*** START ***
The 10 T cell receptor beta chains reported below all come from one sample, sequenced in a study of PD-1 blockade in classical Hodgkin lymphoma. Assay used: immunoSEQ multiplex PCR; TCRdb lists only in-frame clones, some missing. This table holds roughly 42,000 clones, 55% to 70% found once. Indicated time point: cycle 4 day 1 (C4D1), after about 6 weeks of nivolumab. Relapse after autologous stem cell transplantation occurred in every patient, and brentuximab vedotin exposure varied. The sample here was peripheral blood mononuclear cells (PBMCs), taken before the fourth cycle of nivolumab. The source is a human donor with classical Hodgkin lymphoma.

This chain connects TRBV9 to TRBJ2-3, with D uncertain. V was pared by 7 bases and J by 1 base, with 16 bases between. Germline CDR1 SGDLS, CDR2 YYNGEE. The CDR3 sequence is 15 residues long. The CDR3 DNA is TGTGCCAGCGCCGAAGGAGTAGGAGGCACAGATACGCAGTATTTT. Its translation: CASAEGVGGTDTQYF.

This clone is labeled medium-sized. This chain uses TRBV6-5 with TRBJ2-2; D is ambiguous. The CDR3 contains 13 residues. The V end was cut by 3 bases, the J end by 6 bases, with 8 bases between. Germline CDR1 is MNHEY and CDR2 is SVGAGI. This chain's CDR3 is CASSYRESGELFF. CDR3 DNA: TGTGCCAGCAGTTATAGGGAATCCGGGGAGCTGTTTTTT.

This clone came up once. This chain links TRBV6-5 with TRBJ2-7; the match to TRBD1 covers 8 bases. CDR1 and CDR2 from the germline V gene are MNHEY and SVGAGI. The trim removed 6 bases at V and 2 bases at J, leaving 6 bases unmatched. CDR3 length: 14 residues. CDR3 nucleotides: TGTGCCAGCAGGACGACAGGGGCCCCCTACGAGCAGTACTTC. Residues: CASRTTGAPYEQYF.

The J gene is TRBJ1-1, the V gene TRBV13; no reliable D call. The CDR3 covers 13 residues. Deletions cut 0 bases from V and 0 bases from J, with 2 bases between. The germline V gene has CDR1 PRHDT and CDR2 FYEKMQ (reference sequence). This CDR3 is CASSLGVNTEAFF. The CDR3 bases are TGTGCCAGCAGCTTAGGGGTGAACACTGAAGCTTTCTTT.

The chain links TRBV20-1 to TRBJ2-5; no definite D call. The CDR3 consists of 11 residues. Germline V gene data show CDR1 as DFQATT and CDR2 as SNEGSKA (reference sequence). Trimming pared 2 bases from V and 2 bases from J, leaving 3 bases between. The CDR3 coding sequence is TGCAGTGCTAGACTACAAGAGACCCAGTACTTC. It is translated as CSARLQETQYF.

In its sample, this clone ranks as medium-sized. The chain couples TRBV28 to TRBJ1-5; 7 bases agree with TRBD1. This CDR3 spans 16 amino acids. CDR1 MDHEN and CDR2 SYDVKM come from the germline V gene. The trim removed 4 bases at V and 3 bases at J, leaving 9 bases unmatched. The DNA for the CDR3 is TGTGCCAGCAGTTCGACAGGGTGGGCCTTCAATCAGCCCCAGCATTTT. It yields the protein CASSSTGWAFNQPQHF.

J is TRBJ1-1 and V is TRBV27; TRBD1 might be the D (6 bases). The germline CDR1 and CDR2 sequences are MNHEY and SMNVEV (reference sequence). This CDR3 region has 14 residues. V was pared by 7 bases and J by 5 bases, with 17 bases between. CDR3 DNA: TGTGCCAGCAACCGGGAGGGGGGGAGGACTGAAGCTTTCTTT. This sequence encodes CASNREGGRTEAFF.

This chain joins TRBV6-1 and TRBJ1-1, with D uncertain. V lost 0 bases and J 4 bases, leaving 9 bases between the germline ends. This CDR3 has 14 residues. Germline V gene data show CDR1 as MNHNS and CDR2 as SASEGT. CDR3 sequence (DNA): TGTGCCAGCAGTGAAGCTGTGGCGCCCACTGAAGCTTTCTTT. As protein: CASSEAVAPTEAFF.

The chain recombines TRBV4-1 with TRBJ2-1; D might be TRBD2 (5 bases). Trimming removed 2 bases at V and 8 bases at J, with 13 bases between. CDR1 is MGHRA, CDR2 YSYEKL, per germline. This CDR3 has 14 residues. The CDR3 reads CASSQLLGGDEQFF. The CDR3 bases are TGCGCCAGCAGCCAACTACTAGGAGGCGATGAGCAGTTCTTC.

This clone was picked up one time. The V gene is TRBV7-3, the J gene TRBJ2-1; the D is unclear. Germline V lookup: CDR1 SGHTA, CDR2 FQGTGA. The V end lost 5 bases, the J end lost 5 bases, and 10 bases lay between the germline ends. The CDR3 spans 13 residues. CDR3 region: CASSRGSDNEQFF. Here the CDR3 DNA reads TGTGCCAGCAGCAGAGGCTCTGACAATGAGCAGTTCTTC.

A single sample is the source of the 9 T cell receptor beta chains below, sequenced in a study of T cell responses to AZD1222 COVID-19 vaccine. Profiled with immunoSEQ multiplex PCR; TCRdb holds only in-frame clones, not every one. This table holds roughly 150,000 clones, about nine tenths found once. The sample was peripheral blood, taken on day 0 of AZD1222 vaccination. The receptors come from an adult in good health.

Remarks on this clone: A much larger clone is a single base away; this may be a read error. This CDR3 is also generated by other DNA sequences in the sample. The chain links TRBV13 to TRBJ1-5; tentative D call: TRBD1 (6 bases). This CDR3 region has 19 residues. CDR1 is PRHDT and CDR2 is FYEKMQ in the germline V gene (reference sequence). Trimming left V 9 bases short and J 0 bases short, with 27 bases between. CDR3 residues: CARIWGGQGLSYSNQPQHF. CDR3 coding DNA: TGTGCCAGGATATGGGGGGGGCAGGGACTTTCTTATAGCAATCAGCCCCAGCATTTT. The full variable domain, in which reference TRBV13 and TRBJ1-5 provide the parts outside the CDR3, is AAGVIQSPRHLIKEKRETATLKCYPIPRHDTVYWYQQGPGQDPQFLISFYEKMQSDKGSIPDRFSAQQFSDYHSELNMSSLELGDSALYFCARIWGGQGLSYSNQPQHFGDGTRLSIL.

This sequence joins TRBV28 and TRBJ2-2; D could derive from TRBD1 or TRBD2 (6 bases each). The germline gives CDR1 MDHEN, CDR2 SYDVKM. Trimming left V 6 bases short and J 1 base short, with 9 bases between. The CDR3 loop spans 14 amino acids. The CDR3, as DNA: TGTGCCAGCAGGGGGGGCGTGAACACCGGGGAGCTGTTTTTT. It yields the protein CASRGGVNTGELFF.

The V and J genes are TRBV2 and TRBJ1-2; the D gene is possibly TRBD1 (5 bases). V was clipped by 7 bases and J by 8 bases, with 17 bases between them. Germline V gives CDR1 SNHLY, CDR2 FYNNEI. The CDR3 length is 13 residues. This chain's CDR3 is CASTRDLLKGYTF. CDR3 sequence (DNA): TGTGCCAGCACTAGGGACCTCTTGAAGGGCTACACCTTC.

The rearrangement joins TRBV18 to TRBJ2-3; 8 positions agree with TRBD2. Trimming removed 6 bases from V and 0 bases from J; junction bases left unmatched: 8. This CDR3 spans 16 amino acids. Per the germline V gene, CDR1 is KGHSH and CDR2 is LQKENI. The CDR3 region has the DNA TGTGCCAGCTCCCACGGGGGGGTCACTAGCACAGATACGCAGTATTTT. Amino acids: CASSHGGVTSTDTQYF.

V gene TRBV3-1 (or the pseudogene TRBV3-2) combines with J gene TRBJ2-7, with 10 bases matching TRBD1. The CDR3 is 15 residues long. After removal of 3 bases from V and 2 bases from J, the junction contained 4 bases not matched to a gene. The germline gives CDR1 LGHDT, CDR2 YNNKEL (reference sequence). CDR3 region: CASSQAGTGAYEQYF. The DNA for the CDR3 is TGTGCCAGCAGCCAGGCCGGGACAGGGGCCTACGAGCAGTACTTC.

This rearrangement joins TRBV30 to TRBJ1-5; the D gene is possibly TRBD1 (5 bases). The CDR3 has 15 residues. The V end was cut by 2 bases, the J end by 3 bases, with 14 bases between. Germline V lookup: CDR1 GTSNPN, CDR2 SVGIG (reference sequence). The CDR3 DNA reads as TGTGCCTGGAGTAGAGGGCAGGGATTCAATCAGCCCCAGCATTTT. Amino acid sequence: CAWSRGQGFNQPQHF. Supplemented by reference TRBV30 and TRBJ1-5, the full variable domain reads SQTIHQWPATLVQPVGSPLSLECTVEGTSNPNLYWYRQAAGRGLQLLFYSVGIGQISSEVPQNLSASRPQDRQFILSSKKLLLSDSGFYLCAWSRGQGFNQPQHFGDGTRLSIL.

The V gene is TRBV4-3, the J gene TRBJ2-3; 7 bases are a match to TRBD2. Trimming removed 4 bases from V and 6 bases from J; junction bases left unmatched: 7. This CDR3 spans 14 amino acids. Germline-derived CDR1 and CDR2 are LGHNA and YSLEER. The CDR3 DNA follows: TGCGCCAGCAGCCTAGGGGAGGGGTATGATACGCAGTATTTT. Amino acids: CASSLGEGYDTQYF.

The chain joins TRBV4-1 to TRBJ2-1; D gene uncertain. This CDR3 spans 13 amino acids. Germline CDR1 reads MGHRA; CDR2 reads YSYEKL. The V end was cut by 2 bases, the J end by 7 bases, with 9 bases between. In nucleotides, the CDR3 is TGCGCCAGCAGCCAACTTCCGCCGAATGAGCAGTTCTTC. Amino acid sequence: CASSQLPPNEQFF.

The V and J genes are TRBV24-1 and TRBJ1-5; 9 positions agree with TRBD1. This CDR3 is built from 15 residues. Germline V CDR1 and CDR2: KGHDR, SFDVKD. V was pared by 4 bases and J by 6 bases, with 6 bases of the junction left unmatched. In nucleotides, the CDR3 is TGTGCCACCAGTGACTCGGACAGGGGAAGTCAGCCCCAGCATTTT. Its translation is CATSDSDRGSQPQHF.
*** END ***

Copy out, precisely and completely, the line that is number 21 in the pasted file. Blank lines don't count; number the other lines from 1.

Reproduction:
The V and J genes are TRBV24-1 and TRBJ1-5; 9 positions agree with TRBD1. This CDR3 is built from 15 residues. Germline V CDR1 and CDR2: KGHDR, SFDVKD. V was pared by 4 bases and J by 6 bases, with 6 bases of the junction left unmatched. In nucleotides, the CDR3 is TGTGCCACCAGTGACTCGGACAGGGGAAGTCAGCCCCAGCATTTT. Its translation is CATSDSDRGSQPQHF.